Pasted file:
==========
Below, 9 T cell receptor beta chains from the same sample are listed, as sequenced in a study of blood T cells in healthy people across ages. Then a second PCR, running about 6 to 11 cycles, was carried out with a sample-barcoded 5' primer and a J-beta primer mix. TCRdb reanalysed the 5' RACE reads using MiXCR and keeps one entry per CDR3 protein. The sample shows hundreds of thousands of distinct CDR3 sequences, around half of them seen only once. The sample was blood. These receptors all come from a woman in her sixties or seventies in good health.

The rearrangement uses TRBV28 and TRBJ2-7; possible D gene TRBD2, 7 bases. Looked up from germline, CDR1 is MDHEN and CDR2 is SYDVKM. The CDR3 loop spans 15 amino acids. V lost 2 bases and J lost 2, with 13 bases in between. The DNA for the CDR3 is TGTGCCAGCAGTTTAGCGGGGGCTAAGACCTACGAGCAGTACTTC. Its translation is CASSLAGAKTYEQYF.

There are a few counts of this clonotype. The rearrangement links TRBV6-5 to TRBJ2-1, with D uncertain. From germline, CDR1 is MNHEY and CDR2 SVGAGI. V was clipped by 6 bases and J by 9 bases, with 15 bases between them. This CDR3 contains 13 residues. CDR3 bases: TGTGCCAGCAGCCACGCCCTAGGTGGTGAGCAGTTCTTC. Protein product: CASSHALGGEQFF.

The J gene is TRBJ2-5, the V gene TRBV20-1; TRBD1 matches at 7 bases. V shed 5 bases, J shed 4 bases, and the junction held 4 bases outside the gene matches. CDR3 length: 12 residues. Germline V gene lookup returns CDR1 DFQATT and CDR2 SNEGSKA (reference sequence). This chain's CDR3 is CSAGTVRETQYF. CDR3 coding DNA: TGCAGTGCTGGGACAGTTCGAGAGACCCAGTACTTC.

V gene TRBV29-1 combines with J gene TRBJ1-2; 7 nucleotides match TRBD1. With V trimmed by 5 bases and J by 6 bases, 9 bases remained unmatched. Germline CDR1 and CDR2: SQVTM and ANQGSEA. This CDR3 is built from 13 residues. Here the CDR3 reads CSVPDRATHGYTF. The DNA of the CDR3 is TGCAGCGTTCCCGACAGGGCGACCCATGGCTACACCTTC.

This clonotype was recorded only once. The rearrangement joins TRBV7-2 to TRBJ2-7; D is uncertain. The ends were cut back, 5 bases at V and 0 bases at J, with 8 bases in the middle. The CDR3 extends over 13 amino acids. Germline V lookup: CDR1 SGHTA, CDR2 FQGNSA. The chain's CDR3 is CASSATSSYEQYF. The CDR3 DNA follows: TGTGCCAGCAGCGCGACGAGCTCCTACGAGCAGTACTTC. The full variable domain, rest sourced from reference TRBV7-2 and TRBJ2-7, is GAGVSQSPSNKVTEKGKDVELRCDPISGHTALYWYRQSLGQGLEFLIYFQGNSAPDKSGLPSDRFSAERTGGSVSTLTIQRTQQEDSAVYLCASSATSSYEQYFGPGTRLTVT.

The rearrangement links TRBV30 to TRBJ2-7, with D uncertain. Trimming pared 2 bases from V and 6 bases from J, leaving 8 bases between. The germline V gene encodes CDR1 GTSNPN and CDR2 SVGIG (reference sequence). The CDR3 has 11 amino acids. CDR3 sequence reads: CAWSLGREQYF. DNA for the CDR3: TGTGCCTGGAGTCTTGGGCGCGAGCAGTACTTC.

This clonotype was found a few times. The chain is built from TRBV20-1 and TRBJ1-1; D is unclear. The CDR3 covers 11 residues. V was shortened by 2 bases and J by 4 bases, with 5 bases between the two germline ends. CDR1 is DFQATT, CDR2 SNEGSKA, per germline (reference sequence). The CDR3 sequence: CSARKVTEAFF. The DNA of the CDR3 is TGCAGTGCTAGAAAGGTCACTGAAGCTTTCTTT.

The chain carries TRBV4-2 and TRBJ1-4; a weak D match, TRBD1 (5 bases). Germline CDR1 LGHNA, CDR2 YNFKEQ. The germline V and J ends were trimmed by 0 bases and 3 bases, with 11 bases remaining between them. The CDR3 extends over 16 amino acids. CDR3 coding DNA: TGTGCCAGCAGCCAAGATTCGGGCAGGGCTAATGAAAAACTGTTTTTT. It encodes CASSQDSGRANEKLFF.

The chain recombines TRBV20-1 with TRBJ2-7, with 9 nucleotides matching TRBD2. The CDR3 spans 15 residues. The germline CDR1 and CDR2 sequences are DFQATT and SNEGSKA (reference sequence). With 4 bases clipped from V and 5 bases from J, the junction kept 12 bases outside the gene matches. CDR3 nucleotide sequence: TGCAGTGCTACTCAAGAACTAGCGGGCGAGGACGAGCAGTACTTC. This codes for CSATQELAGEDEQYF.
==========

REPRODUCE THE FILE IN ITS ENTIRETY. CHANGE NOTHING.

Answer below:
Below, 9 T cell receptor beta chains from the same sample are listed, as sequenced in a study of blood T cells in healthy people across ages. Then a second PCR, running about 6 to 11 cycles, was carried out with a sample-barcoded 5' primer and a J-beta primer mix. TCRdb reanalysed the 5' RACE reads using MiXCR and keeps one entry per CDR3 protein. The sample shows hundreds of thousands of distinct CDR3 sequences, around half of them seen only once. The sample was blood. These receptors all come from a woman in her sixties or seventies in good health.

The rearrangement uses TRBV28 and TRBJ2-7; possible D gene TRBD2, 7 bases. Looked up from germline, CDR1 is MDHEN and CDR2 is SYDVKM. The CDR3 loop spans 15 amino acids. V lost 2 bases and J lost 2, with 13 bases in between. The DNA for the CDR3 is TGTGCCAGCAGTTTAGCGGGGGCTAAGACCTACGAGCAGTACTTC. Its translation is CASSLAGAKTYEQYF.

There are a few counts of this clonotype. The rearrangement links TRBV6-5 to TRBJ2-1, with D uncertain. From germline, CDR1 is MNHEY and CDR2 SVGAGI. V was clipped by 6 bases and J by 9 bases, with 15 bases between them. This CDR3 contains 13 residues. CDR3 bases: TGTGCCAGCAGCCACGCCCTAGGTGGTGAGCAGTTCTTC. Protein product: CASSHALGGEQFF.

The J gene is TRBJ2-5, the V gene TRBV20-1; TRBD1 matches at 7 bases. V shed 5 bases, J shed 4 bases, and the junction held 4 bases outside the gene matches. CDR3 length: 12 residues. Germline V gene lookup returns CDR1 DFQATT and CDR2 SNEGSKA (reference sequence). This chain's CDR3 is CSAGTVRETQYF. CDR3 coding DNA: TGCAGTGCTGGGACAGTTCGAGAGACCCAGTACTTC.

V gene TRBV29-1 combines with J gene TRBJ1-2; 7 nucleotides match TRBD1. With V trimmed by 5 bases and J by 6 bases, 9 bases remained unmatched. Germline CDR1 and CDR2: SQVTM and ANQGSEA. This CDR3 is built from 13 residues. Here the CDR3 reads CSVPDRATHGYTF. The DNA of the CDR3 is TGCAGCGTTCCCGACAGGGCGACCCATGGCTACACCTTC.

This clonotype was recorded only once. The rearrangement joins TRBV7-2 to TRBJ2-7; D is uncertain. The ends were cut back, 5 bases at V and 0 bases at J, with 8 bases in the middle. The CDR3 extends over 13 amino acids. Germline V lookup: CDR1 SGHTA, CDR2 FQGNSA. The chain's CDR3 is CASSATSSYEQYF. The CDR3 DNA follows: TGTGCCAGCAGCGCGACGAGCTCCTACGAGCAGTACTTC. The full variable domain, rest sourced from reference TRBV7-2 and TRBJ2-7, is GAGVSQSPSNKVTEKGKDVELRCDPISGHTALYWYRQSLGQGLEFLIYFQGNSAPDKSGLPSDRFSAERTGGSVSTLTIQRTQQEDSAVYLCASSATSSYEQYFGPGTRLTVT.

The rearrangement links TRBV30 to TRBJ2-7, with D uncertain. Trimming pared 2 bases from V and 6 bases from J, leaving 8 bases between. The germline V gene encodes CDR1 GTSNPN and CDR2 SVGIG (reference sequence). The CDR3 has 11 amino acids. CDR3 sequence reads: CAWSLGREQYF. DNA for the CDR3: TGTGCCTGGAGTCTTGGGCGCGAGCAGTACTTC.

This clonotype was found a few times. The chain is built from TRBV20-1 and TRBJ1-1; D is unclear. The CDR3 covers 11 residues. V was shortened by 2 bases and J by 4 bases, with 5 bases between the two germline ends. CDR1 is DFQATT, CDR2 SNEGSKA, per germline (reference sequence). The CDR3 sequence: CSARKVTEAFF. The DNA of the CDR3 is TGCAGTGCTAGAAAGGTCACTGAAGCTTTCTTT.

The chain carries TRBV4-2 and TRBJ1-4; a weak D match, TRBD1 (5 bases). Germline CDR1 LGHNA, CDR2 YNFKEQ. The germline V and J ends were trimmed by 0 bases and 3 bases, with 11 bases remaining between them. The CDR3 extends over 16 amino acids. CDR3 coding DNA: TGTGCCAGCAGCCAAGATTCGGGCAGGGCTAATGAAAAACTGTTTTTT. It encodes CASSQDSGRANEKLFF.

The chain recombines TRBV20-1 with TRBJ2-7, with 9 nucleotides matching TRBD2. The CDR3 spans 15 residues. The germline CDR1 and CDR2 sequences are DFQATT and SNEGSKA (reference sequence). With 4 bases clipped from V and 5 bases from J, the junction kept 12 bases outside the gene matches. CDR3 nucleotide sequence: TGCAGTGCTACTCAAGAACTAGCGGGCGAGGACGAGCAGTACTTC. This codes for CSATQELAGEDEQYF.